When a business dispute arises, it can prove very difficult to solve fairly for both sides. Depending on the details of the conflict in question, both sides may have difficulty seeing the perspective of the other party or understanding how to fairly resolve the conflict, even if both parties wish to do so. Without the proper tools and guidance, all parties may suffer.
It is often useful to use a mediator to help resolve these conflicts. A mediator doe not replace independent legal counsel for either party. Instead, a mediator provides experienced, neutral guidance for both parties in a private environment, assisting both sides in reaching a fair compromise so that the parties can finally move on from the conflict.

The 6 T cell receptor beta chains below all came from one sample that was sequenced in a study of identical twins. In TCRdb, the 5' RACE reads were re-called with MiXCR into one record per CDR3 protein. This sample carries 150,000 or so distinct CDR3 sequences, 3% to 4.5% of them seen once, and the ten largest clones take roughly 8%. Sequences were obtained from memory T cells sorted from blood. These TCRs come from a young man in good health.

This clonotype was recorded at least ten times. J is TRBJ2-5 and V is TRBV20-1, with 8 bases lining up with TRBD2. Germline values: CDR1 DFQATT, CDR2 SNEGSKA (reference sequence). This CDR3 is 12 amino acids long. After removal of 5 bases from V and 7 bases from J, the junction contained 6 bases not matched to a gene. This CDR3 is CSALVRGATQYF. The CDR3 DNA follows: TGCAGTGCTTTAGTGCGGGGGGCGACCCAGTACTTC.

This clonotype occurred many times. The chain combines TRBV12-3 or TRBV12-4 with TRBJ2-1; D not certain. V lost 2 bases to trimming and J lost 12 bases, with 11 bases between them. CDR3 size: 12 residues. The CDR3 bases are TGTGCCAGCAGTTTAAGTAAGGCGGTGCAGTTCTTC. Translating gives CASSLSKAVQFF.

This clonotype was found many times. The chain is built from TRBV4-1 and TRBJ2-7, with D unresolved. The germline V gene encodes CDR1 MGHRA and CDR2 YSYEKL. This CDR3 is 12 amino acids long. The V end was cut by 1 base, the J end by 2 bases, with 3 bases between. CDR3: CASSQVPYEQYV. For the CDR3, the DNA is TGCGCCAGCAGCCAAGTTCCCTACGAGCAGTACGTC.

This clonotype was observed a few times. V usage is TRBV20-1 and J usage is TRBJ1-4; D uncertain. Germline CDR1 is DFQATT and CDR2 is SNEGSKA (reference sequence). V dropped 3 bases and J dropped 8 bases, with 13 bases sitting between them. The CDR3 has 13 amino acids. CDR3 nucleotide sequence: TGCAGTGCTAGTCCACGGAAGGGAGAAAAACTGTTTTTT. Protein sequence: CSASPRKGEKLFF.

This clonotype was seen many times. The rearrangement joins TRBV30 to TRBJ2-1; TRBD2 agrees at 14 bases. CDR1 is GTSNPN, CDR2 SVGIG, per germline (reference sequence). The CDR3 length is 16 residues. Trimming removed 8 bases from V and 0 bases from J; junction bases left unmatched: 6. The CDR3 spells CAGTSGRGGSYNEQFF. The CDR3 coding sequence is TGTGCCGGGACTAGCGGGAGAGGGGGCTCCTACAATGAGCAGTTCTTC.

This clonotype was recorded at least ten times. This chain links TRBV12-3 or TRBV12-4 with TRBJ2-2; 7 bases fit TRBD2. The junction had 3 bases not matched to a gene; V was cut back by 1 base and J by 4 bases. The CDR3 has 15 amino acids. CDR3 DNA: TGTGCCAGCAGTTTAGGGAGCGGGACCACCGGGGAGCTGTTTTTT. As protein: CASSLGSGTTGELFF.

If you choose to use mediation in your business dispute, it is wise to create a pre-mediation contract to protect the interests of all parties involved. Such a contract can help ensure that you and the other party or parties all enter the mediation session with compatible understandings of and expectations for the process.
In broad strokes, these contracts lay out who will perform the mediation and how binding the results of mediation are, determine how each party will share the expense of the mediation itself and establish mutual good faith toward resolving the conflict between the parties entering mediation.
Don't risk unnecessary legal and financial complications when it comes to business disputes. An experienced attorney can help you understand the legal issues at hand and ensure that your rights remain secure as you work to resolve your dispute and move on to new, more lucrative business opportunities in the future.
Source: FindLaw, "Mediation vs. Arbitration vs. Litigation: What's the Difference?," accessed March 16, 2018